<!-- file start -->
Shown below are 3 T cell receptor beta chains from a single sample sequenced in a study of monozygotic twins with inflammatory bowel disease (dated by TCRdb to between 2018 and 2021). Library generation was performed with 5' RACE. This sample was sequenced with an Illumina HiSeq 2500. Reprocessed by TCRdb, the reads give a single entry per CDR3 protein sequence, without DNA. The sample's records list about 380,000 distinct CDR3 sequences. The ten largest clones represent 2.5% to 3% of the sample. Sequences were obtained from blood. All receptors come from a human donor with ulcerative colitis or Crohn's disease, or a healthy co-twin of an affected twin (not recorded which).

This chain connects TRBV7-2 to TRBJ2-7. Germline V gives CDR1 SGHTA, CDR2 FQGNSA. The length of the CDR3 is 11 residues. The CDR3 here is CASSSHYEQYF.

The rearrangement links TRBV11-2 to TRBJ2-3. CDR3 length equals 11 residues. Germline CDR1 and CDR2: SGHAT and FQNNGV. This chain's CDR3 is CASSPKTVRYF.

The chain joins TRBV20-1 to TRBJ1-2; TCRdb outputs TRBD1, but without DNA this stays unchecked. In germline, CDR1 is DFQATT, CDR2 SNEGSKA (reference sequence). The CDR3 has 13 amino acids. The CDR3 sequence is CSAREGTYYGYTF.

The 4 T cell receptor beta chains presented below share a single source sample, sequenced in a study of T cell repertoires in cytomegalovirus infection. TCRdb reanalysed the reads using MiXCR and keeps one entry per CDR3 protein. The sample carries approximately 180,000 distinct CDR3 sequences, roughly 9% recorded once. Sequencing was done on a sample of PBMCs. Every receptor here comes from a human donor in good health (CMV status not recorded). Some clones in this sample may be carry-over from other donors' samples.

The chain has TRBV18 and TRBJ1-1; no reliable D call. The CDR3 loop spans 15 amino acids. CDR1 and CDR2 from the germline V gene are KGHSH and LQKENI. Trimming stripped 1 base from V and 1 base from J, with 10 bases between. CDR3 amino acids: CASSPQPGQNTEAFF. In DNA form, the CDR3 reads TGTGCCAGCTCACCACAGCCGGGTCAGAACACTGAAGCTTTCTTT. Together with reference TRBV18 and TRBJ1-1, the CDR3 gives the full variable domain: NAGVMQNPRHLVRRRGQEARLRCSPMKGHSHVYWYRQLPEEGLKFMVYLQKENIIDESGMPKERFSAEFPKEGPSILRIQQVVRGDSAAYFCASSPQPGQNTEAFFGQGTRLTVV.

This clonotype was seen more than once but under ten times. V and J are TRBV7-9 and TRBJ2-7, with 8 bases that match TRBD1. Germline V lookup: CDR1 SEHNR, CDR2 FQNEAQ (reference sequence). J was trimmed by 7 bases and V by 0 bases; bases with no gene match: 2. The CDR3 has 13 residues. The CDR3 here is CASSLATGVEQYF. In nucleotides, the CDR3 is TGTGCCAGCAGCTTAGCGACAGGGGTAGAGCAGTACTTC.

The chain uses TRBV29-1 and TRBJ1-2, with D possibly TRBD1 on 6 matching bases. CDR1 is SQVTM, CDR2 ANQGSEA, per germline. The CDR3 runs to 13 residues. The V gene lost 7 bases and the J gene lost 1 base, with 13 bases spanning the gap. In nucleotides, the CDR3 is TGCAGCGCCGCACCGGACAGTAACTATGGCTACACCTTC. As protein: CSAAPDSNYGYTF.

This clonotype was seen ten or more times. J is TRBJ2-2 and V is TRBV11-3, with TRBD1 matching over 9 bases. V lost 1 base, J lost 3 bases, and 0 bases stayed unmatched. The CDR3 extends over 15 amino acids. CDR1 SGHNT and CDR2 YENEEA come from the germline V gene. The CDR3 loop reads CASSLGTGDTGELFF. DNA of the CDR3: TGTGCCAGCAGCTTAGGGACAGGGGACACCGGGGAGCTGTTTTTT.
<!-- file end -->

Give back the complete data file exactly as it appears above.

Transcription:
Shown below are 3 T cell receptor beta chains from a single sample sequenced in a study of monozygotic twins with inflammatory bowel disease (dated by TCRdb to between 2018 and 2021). Library generation was performed with 5' RACE. This sample was sequenced with an Illumina HiSeq 2500. Reprocessed by TCRdb, the reads give a single entry per CDR3 protein sequence, without DNA. The sample's records list about 380,000 distinct CDR3 sequences. The ten largest clones represent 2.5% to 3% of the sample. Sequences were obtained from blood. All receptors come from a human donor with ulcerative colitis or Crohn's disease, or a healthy co-twin of an affected twin (not recorded which).

This chain connects TRBV7-2 to TRBJ2-7. Germline V gives CDR1 SGHTA, CDR2 FQGNSA. The length of the CDR3 is 11 residues. The CDR3 here is CASSSHYEQYF.

The rearrangement links TRBV11-2 to TRBJ2-3. CDR3 length equals 11 residues. Germline CDR1 and CDR2: SGHAT and FQNNGV. This chain's CDR3 is CASSPKTVRYF.

The chain joins TRBV20-1 to TRBJ1-2; TCRdb outputs TRBD1, but without DNA this stays unchecked. In germline, CDR1 is DFQATT, CDR2 SNEGSKA (reference sequence). The CDR3 has 13 amino acids. The CDR3 sequence is CSAREGTYYGYTF.

The 4 T cell receptor beta chains presented below share a single source sample, sequenced in a study of T cell repertoires in cytomegalovirus infection. TCRdb reanalysed the reads using MiXCR and keeps one entry per CDR3 protein. The sample carries approximately 180,000 distinct CDR3 sequences, roughly 9% recorded once. Sequencing was done on a sample of PBMCs. Every receptor here comes from a human donor in good health (CMV status not recorded). Some clones in this sample may be carry-over from other donors' samples.

The chain has TRBV18 and TRBJ1-1; no reliable D call. The CDR3 loop spans 15 amino acids. CDR1 and CDR2 from the germline V gene are KGHSH and LQKENI. Trimming stripped 1 base from V and 1 base from J, with 10 bases between. CDR3 amino acids: CASSPQPGQNTEAFF. In DNA form, the CDR3 reads TGTGCCAGCTCACCACAGCCGGGTCAGAACACTGAAGCTTTCTTT. Together with reference TRBV18 and TRBJ1-1, the CDR3 gives the full variable domain: NAGVMQNPRHLVRRRGQEARLRCSPMKGHSHVYWYRQLPEEGLKFMVYLQKENIIDESGMPKERFSAEFPKEGPSILRIQQVVRGDSAAYFCASSPQPGQNTEAFFGQGTRLTVV.

This clonotype was seen more than once but under ten times. V and J are TRBV7-9 and TRBJ2-7, with 8 bases that match TRBD1. Germline V lookup: CDR1 SEHNR, CDR2 FQNEAQ (reference sequence). J was trimmed by 7 bases and V by 0 bases; bases with no gene match: 2. The CDR3 has 13 residues. The CDR3 here is CASSLATGVEQYF. In nucleotides, the CDR3 is TGTGCCAGCAGCTTAGCGACAGGGGTAGAGCAGTACTTC.

The chain uses TRBV29-1 and TRBJ1-2, with D possibly TRBD1 on 6 matching bases. CDR1 is SQVTM, CDR2 ANQGSEA, per germline. The CDR3 runs to 13 residues. The V gene lost 7 bases and the J gene lost 1 base, with 13 bases spanning the gap. In nucleotides, the CDR3 is TGCAGCGCCGCACCGGACAGTAACTATGGCTACACCTTC. As protein: CSAAPDSNYGYTF.

This clonotype was seen ten or more times. J is TRBJ2-2 and V is TRBV11-3, with TRBD1 matching over 9 bases. V lost 1 base, J lost 3 bases, and 0 bases stayed unmatched. The CDR3 extends over 15 amino acids. CDR1 SGHNT and CDR2 YENEEA come from the germline V gene. The CDR3 loop reads CASSLGTGDTGELFF. DNA of the CDR3: TGTGCCAGCAGCTTAGGGACAGGGGACACCGGGGAGCTGTTTTTT.